Life is a combination of things. It has the best of times, it has the worst of times; moments of wisdom and of foolishness; seasons of light and of darkness; it springs with hope, sometimes descends in the winter of despair. Life is like a coin, sometimes you have heads, sometimes tails. Life rises and falls, it winds and meanders.
The book of Ecclesiastes contains the thoughts of “the philosopher”, a man who reflected deeply on how short and contradictory human life is, with its mysterious injustices and frustrations, and concluded that “life is useless”. He could not understand the ways of God, who controls human destiny. Yet, in spite of this, he advised people to work hard, and to enjoy the gifts of God as much and as long as they could. Many of the philosopher’s thoughts appear negative and even depressing. But the fact that this book is in the bible shows that biblical faith is broad enough to take into account such pessimism and doubt. Many have taken comfort in seeing themselves in the mirror of Ecclesiastes, and have discovered that the same bible which reflects these thoughts also offers the hope in God that gives life its greater meaning.
In the third chapter of the book, the author says that God chooses time and season for everything. “He sets the time for sorrow and the time for joy, the time for mourning and the time for dancing………”
Allow me friends, to share with you two of these seasons, which is my central focus:
a) The season of light
When things are good you are all smiles. It is when you have graduated with honors; you proposed and she said “yes”! You win that business deal; you get the promotion that you’ve been waiting for; you have a great weeding. You have healthy relationships; or God answers your prayers before you finish speaking! This is the season of light. You are on the top of the world! In the bible, Paul was in this season when he led a governor to the lord(Acts 13:12), as well as winning many souls to the kingdom of God. For Peter, when he confessed Jesus as the son of God. Esther, when she became a queen. Job, when he had all the wealth. Jesus, when he was transfigured before his disciples.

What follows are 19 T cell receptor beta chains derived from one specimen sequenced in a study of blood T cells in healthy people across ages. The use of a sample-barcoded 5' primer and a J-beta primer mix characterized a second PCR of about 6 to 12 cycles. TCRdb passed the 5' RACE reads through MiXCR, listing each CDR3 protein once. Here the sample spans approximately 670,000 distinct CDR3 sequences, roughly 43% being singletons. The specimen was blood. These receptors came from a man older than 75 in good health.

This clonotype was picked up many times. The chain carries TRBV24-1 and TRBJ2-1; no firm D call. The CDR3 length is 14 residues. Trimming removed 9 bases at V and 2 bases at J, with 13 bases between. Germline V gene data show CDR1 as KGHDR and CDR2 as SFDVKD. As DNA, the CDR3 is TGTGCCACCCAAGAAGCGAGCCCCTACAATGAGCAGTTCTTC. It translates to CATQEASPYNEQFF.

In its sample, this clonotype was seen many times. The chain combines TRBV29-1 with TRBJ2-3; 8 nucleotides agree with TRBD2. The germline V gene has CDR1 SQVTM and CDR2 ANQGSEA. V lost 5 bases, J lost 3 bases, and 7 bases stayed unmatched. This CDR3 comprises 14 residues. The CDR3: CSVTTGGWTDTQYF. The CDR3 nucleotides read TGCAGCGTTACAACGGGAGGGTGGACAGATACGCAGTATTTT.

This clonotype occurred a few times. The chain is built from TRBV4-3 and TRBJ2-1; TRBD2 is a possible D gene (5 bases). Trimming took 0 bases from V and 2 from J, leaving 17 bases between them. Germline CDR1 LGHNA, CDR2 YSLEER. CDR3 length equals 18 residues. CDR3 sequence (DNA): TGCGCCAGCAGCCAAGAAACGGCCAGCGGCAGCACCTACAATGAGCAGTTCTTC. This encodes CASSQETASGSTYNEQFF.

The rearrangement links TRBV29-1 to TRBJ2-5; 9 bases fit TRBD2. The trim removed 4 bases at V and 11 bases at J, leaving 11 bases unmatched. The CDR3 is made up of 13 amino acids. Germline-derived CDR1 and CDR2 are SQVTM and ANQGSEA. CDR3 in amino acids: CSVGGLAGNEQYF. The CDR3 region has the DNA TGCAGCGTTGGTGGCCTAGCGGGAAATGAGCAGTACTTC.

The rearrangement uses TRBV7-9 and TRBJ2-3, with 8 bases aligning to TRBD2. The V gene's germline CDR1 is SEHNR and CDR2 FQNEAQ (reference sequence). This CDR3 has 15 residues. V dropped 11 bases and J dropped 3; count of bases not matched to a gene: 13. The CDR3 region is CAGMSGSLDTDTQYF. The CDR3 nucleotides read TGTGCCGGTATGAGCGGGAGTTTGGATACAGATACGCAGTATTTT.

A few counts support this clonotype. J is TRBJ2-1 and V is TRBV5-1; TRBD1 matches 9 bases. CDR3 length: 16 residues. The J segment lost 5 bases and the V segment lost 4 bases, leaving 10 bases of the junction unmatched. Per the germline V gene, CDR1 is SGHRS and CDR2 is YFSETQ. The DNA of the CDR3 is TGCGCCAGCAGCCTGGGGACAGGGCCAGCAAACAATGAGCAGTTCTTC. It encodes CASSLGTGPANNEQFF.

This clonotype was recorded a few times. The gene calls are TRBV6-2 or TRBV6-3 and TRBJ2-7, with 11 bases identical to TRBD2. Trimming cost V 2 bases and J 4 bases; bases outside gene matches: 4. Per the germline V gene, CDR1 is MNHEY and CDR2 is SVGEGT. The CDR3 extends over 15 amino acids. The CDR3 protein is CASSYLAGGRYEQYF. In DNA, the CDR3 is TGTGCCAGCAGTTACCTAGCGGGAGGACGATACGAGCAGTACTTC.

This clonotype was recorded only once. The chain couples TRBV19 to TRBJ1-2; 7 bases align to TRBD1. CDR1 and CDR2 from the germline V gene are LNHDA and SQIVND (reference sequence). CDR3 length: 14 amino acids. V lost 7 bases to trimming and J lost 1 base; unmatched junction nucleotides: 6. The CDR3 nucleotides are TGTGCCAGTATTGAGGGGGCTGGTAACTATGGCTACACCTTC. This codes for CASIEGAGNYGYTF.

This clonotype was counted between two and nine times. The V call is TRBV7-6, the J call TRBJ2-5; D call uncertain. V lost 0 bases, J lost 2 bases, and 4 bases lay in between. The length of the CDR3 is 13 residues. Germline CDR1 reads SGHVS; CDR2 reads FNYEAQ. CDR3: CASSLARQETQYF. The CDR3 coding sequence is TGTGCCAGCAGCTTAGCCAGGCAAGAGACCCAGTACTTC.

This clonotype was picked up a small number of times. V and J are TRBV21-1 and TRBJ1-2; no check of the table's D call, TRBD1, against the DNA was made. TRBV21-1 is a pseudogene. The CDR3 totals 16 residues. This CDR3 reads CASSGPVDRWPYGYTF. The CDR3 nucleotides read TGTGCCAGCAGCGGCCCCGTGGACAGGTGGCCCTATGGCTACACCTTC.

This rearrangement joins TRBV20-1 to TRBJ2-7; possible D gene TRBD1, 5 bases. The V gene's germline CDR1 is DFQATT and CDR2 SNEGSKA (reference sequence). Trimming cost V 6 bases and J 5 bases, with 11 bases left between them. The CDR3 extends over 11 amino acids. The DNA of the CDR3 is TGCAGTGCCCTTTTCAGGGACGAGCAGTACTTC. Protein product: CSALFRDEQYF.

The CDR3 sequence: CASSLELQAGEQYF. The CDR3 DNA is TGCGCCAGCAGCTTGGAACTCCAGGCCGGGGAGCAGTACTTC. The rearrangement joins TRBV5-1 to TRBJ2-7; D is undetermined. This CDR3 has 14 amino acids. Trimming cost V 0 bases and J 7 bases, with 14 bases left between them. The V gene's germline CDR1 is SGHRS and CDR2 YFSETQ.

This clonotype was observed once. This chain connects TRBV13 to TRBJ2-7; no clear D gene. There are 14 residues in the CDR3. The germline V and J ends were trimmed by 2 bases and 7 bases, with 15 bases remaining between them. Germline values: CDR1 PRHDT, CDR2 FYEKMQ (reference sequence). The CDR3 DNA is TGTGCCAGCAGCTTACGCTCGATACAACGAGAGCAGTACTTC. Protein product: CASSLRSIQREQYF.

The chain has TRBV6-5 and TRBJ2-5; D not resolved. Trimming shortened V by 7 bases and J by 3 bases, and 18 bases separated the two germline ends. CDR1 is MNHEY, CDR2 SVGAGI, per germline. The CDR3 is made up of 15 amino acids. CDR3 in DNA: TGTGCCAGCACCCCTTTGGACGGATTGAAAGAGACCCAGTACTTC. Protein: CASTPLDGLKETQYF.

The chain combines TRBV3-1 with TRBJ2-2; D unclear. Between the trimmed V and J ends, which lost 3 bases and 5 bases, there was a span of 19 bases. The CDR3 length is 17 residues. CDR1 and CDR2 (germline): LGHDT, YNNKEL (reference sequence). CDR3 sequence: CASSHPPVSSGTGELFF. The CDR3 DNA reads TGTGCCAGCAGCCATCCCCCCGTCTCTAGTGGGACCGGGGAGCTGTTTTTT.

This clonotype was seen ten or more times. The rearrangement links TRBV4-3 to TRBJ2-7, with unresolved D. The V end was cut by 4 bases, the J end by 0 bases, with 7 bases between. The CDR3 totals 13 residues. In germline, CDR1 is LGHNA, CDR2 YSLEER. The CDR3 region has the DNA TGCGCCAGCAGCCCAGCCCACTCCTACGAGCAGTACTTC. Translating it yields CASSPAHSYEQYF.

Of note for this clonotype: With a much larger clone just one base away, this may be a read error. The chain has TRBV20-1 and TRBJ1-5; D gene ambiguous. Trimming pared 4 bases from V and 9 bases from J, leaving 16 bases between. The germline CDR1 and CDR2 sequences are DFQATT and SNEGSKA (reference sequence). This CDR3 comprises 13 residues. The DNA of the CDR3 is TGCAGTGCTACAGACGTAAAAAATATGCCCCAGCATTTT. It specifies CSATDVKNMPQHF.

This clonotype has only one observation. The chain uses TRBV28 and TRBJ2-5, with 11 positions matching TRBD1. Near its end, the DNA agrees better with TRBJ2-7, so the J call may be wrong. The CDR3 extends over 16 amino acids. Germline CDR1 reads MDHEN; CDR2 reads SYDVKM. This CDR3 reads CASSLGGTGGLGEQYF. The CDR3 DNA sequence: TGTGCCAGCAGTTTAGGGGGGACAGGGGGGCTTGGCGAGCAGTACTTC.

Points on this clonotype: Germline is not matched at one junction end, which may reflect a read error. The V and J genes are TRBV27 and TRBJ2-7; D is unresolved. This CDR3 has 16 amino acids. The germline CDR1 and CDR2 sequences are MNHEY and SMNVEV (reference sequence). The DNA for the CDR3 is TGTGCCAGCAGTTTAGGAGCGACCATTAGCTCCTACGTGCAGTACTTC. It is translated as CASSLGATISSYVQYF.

b) The dark season
But when Paul was put into prison was heart-broken. After Peter denied Jesus three times, he was depressed. When Jesus found the disciples sleeping in His hour of distress, he was grieved; Esther, was distressed when she learned about Haman’s plot to destroy the Jews. Job, when he lost all his children and property and was afflicted with a repulsive disease. When you cannot trace God in your life for long seasons and your faith begins to falter, that is your dark season.
You lose your job, your spouse or your health. You struggle in your ministry. Your friends walk out of your life, you struggle to pay rent-living from hand to mouth. You are diagonized with a terminal disease and everything seems bleak and black. You find yourself sinking into darkness, into times of doubt and pessimism. You feel that things are out of the natural order as fear consumes your faith. You face constant opposition from family, friends, colleagues-even Satan seems to have no other business on earth except to make you utterly wretched! You hear devils more than you hear the Holy Spirit. You cry all night and really wonder if God cares or exists. You find yourself in the very edge of giving up! Suicidal thoughts and feelings often cross over your mind.
Dark season is usually brought on by our own actions or sins for which God chastises us, or a season of TESTING that God allows to mold us and mature our faith. The bible repeatedly encourages us to embrace the dark season cheerfully. ”……..be glad that you are sharing Christ’s sufferings, so that you may be full of joy when his glory is revealed.” (1 Peter 4:13). When you are a christian, trials have a totally different meaning. “We also boast of our troubles, because we know that trouble produces endurance, endurance brings God’s approval, and His approval creates hope.” (Romans 5:3-4)
The beauty of the dark season
As Paul says, trials work for us a weight of glory (2 Corinthians 4:17). You might be having the season of light now but don’t notice that it makes you less prayerful, less loving, lack of commitment to the things of God, and careless with salvation. But in the dark season, you are constantly on your knees; fasting and praying. You have your weapons drawn, not sheathed. You long to know God more. You desire a stronger and deeper relationship with God. You are desperate for the King of kings and Lord of lords! You very easily recognize and relate with those who are in similar states to yours. And you are very humble, teachable and easily corrected. God molds you into the person that He called you to be. Amen!